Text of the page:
Anuj Garg & Ors v. Hotel Association of India & Ors AIR 2008 SC 663
DATE OF JUDGMENT: 06/12/2007
COURT: Supreme Court of India
JUDGES: S.B. Sinha and Harjit Singh Bedi
REFERENCE: AIR 2008 SC 663
Petitioner: Anuj Garg & Ors, Respondent: Hotel Association of India & Ors
SUBJECT: The judgment revolves around gender equality in the workplace. For decades together women were considered inferior to men, when such ideologies reflect in legislations enacted by the Parliament they will be subjected to judicial scrutiny.
FACTS: The petitioners in the Instant case challenged the validity of section 30 of the Punjab Excise Act, 1914 which prohibits employment of “any man under the age of 25 years” or “any woman” in any part of such premises in which liquor or intoxicating drug is consumed by the public. The petitioners carry on business in hotels where liquor is served not only in the bar but also in the restaurant. Liquor is also served in rooms as part of room service.
The Indian Constitution
- Article13(1): All laws in force in the territory of India immediately before the commencement of this Constitution, in so far as they are inconsistent with the provisions of Part III, shall, to the extent of such inconsistency, be void
- Article 14: The State shall not deny to any person equality before the law or the equal protection of the laws within the territory of India.
- Article 16: Equality of opportunity in matters of public employment
- There shall be equality of opportunity for all citizens in matters relating to employment or appointment to any office under the State.
- No citizen shall, on grounds only of religion, race, caste, sex, descent, place of birth, residence or any of them, be ineligible for, or discriminated against in respect or, any employment or office under the State
The Punjab Excise Act, 1914
- Section 30 prohibits employment of “any man under the age of 25 years” or “any woman” in any part of such premises in which liquor or intoxicating drug is consumed by the public.
- Whether section 30 of the Punjab Excise Act, 1914 constitutionally valid?
As per Article 13 of the Indian Constitution even pre constitutional laws will be subjected to judicial scrutiny if it abridges the fundamental rights of the citizens. In the present case, section 30 of the 1914 Act prohibits the employment of men below 25 years and women of any age in places where public may consume liquor. Supporting the legislation, the respondents in the instant case argued as follows:
- That the impugned enactment act as a measure to protect women and men of tender age.
- That nobody has any fundamental right to deal in liquor, being ‘res extra commercium’, the State had the right to continue the old law imposing reasonable restrictions on the nature of employment therein.
The respondents also cited the murder case of Jessica Lal, where Ms. Lal was murdered by the accused as she refused to offer him alcohol after the working hours of the Bar that she was running.
Objecting all the contentions of the respondents the petitioners submitted that,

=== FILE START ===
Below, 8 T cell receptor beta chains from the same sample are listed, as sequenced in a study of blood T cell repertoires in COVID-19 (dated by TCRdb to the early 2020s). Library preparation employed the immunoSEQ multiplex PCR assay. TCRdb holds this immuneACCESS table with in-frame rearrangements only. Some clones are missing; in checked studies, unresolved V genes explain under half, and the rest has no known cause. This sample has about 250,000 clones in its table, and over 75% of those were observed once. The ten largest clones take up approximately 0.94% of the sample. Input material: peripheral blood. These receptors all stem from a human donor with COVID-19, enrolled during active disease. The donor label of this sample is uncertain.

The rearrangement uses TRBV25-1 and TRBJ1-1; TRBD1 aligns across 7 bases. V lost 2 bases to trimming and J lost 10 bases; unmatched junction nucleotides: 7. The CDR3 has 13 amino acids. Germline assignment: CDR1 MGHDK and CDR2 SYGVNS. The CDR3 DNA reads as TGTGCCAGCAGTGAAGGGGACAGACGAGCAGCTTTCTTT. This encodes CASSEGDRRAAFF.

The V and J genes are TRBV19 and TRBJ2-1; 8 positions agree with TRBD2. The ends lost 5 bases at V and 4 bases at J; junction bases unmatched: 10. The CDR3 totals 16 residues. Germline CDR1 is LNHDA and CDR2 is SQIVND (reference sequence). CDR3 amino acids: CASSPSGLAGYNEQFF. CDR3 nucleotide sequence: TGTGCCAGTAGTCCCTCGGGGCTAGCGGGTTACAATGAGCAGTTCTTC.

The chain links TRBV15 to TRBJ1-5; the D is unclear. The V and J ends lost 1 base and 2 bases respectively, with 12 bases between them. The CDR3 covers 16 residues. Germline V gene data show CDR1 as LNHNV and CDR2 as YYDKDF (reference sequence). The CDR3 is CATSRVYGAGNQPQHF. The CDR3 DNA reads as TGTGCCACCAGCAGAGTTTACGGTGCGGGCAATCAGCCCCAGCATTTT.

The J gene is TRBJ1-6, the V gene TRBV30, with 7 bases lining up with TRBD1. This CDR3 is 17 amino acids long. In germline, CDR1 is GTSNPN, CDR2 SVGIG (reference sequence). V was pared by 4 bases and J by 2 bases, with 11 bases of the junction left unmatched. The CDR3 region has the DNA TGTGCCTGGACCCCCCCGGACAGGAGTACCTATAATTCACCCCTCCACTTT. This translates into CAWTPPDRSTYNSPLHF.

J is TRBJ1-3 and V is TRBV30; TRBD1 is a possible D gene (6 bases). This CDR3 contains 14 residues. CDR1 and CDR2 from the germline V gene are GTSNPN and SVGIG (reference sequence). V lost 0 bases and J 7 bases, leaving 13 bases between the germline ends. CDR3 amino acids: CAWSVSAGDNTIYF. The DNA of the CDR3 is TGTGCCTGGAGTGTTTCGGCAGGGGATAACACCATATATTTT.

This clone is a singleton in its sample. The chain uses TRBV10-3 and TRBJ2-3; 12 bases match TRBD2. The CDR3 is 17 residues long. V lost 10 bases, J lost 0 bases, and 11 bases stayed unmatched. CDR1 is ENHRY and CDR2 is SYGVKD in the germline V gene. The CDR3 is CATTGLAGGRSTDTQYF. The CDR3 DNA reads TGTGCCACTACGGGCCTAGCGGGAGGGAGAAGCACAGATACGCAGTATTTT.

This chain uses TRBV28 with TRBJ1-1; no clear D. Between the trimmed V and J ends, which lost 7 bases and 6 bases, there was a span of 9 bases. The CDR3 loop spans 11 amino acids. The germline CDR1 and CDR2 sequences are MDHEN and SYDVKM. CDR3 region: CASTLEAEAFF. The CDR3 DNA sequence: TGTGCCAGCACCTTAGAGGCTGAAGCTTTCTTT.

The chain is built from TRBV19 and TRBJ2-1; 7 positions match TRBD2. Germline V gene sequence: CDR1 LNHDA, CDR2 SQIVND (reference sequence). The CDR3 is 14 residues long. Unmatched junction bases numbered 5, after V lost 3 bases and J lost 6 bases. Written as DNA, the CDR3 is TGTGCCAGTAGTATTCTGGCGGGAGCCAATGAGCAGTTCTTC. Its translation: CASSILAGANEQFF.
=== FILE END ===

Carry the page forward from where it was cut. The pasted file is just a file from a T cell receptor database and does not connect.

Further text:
- The impugned legislation does not protect them from violence but only leaves them unemployed. They also made a special mention of students who graduate in the course of hotel management stating that, they will be forced towards unemployment due to such biased legislations.
- Also, the restriction placed under the Act falls outside the principle of res commercium. Abiding to the principle the State may impose restriction on the sale, manufacture and hoarding of liquor however it cannot impose restrictions on employment in the places where liquor is served.
- Right of employment itself may not be a fundamental right but in terms of both Articles 14 and 16 of the Constitution of India, each person similarly situated has a fundamental right to be considered for employment. When a discrimination is sought to be made on the purported ground of classification, such classification must be founded on a rational criterion. The criteria which in absence of any constitutional provision and, it will bear repetition to state, having regard to the societal conditions as they prevailed in early 20th century, may not be a rational criteria in the 21st century.
Hearing both the parties to the case the Court concluded that, section 30 of the 1914 Act stands unconstitutional as it is against the principle of justice and equity. The Court also stated the following:
- The present law ends up victimizing its subject in the name of protection.
- A restriction placed on the fundamental rights of the citizens should be proportionate to the legitimate aims. The standard for judging the proportionality should be a standard capable of being called reasonable in a modern democratic society.
- Instead of putting curbs on women’s freedom, empowerment would be a more tenable and socially wise approach. This empowerment should reflect in the law enforcement strategies of the state as well as law modeling done in this behalf.
CONCLUSION: Even if words of a legislation remains the same judicial interpretation must take place from time to time to adapt the changing circumstances of the society.
Snatching the rights of individuals in the guise of protecting them will only affect the development of the nation. Hence the right to equality is rightly called as a part of the basic structure of the Indian Constitution.